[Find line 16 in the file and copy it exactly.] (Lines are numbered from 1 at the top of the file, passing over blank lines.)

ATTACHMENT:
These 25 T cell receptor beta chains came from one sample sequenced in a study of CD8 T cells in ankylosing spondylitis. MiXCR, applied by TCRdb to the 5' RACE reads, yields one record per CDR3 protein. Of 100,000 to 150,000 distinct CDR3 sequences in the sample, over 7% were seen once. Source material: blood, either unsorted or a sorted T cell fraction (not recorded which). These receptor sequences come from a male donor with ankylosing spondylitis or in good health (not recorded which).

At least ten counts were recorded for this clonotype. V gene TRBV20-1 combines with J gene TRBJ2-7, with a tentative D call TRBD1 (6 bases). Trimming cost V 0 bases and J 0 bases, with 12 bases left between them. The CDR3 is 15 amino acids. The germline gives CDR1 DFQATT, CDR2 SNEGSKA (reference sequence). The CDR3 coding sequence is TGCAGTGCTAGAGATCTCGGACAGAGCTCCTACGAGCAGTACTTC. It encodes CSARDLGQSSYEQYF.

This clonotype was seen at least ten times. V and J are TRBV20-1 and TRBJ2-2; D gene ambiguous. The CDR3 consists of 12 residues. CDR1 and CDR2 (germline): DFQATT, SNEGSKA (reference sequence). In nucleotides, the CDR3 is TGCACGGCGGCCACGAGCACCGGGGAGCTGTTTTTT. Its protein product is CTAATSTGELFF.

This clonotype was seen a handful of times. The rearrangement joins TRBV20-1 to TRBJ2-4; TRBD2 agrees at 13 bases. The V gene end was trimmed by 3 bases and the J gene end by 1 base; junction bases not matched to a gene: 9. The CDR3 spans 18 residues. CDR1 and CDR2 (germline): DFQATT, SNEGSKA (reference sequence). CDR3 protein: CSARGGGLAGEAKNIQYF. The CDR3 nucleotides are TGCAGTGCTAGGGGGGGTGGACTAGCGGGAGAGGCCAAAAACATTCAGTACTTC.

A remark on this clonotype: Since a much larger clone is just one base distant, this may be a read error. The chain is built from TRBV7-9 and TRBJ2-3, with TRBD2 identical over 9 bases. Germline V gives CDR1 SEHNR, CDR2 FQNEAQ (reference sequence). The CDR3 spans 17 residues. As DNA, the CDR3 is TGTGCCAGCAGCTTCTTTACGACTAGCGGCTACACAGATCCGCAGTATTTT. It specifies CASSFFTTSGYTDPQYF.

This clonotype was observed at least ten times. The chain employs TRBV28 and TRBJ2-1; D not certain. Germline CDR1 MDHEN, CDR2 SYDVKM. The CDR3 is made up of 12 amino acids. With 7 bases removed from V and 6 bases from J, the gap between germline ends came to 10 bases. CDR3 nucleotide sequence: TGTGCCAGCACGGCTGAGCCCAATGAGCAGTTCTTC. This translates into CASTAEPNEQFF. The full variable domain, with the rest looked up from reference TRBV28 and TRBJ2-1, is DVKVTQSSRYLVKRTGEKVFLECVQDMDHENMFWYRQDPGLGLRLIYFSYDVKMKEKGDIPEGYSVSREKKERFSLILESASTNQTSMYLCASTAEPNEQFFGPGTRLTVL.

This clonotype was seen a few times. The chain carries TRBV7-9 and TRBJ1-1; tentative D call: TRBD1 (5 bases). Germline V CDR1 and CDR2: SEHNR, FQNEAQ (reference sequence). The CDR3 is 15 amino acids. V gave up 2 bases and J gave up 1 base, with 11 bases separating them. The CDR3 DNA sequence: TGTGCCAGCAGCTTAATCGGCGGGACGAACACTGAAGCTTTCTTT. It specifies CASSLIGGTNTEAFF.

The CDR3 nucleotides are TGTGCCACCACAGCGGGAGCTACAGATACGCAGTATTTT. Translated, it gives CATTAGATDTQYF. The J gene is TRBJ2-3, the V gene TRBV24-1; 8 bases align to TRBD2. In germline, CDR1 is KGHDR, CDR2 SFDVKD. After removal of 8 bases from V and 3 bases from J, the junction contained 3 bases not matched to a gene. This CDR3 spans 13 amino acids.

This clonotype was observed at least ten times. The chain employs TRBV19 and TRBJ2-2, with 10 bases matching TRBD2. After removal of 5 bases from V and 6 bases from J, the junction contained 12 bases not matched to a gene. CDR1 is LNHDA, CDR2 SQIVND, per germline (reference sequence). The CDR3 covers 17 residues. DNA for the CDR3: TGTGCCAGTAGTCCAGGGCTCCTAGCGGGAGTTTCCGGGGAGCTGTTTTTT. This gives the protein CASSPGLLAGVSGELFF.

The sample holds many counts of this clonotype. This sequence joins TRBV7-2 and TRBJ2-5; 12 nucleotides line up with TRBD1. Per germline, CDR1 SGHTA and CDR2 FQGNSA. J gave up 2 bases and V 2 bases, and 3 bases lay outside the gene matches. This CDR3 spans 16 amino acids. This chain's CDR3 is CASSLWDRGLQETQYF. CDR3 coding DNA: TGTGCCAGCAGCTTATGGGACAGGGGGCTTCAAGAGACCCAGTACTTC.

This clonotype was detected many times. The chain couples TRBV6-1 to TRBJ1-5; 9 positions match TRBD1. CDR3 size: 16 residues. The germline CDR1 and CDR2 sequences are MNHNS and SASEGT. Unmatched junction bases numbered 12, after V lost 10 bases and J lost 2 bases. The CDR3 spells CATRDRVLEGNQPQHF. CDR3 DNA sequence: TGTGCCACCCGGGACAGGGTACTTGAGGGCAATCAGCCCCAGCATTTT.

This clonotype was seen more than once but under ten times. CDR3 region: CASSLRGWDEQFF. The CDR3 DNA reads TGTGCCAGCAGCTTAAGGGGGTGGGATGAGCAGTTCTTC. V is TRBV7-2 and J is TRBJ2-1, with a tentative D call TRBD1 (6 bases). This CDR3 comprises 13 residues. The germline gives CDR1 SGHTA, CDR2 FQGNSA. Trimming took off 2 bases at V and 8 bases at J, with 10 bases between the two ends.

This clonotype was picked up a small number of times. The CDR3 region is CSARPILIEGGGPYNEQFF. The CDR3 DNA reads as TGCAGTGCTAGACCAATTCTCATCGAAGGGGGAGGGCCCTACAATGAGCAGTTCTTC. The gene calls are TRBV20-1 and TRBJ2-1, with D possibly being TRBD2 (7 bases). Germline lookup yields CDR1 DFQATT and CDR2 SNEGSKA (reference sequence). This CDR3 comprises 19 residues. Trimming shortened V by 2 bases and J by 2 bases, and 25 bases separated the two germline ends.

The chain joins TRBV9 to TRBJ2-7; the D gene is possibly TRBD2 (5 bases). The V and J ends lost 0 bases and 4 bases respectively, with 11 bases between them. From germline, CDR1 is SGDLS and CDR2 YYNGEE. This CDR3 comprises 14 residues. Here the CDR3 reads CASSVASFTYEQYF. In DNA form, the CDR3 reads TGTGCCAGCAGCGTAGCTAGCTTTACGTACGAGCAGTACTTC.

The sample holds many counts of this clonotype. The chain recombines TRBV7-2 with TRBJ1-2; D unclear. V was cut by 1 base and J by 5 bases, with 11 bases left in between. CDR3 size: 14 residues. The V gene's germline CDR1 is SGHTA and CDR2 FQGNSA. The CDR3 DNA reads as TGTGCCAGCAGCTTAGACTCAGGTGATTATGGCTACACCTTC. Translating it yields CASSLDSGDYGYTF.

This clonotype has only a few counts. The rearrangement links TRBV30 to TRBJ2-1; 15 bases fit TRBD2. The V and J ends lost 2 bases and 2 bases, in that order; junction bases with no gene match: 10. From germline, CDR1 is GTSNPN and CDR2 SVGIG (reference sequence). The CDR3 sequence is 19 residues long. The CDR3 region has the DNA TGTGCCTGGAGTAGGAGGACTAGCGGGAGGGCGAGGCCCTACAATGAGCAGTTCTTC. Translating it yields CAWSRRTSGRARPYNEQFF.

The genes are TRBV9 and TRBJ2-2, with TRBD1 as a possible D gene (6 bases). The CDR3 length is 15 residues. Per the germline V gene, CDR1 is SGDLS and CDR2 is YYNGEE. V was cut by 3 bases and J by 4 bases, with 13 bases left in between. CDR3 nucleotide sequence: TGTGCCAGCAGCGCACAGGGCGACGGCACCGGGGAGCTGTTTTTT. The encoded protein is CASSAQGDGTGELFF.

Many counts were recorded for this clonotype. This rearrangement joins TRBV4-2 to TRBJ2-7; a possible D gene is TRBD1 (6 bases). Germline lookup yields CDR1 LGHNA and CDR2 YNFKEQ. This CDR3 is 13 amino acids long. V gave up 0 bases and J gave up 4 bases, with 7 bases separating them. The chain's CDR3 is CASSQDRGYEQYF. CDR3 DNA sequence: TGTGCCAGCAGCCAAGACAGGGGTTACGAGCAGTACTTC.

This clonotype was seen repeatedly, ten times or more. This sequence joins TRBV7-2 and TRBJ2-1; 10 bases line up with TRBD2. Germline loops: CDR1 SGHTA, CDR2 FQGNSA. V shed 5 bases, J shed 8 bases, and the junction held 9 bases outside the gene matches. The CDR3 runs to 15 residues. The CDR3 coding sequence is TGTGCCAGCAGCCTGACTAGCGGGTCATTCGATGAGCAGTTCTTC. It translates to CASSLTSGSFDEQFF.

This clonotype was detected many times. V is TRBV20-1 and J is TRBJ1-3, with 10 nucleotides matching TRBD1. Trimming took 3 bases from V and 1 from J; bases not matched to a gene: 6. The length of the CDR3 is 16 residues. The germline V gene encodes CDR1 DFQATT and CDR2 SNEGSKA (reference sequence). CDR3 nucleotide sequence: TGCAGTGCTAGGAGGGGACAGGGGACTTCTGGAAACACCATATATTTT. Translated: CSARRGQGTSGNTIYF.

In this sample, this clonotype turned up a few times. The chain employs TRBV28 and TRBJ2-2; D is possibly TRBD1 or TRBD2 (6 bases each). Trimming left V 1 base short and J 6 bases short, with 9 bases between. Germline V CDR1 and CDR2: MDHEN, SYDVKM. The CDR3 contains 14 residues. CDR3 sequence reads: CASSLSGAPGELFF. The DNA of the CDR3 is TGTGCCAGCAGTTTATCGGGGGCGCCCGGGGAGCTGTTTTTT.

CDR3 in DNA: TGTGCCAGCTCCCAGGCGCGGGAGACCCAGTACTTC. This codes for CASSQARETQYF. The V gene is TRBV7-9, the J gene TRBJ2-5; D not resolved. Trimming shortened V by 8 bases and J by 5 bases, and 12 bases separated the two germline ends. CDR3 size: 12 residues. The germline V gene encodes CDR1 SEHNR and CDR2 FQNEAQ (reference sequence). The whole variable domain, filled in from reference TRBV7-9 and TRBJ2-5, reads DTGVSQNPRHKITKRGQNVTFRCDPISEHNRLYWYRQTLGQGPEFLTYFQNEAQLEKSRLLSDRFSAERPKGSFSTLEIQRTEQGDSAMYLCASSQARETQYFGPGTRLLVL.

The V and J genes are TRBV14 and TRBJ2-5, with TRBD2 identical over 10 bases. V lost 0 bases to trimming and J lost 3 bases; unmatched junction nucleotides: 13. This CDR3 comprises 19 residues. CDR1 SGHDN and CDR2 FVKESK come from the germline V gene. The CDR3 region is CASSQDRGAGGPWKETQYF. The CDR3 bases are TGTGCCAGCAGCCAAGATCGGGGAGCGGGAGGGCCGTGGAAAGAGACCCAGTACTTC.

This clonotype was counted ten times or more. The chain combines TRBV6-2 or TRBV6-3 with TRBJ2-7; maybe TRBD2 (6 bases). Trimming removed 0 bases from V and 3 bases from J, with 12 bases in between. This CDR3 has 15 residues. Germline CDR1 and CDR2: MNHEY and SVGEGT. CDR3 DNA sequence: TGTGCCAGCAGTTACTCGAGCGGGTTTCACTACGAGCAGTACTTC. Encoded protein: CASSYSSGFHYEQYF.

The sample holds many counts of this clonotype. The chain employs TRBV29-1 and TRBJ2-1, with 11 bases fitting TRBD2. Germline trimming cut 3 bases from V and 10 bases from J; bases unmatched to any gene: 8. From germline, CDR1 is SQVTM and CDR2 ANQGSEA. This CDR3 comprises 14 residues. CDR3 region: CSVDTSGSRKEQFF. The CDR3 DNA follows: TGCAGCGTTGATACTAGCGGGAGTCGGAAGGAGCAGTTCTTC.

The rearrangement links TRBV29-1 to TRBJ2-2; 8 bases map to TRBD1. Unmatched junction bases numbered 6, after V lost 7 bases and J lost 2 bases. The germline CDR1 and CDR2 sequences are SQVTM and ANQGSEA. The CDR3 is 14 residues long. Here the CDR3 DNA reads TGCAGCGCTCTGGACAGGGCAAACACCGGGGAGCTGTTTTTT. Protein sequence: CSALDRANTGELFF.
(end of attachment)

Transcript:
This clonotype has only a few counts. The rearrangement links TRBV30 to TRBJ2-1; 15 bases fit TRBD2. The V and J ends lost 2 bases and 2 bases, in that order; junction bases with no gene match: 10. From germline, CDR1 is GTSNPN and CDR2 SVGIG (reference sequence). The CDR3 sequence is 19 residues long. The CDR3 region has the DNA TGTGCCTGGAGTAGGAGGACTAGCGGGAGGGCGAGGCCCTACAATGAGCAGTTCTTC. Translating it yields CAWSRRTSGRARPYNEQFF.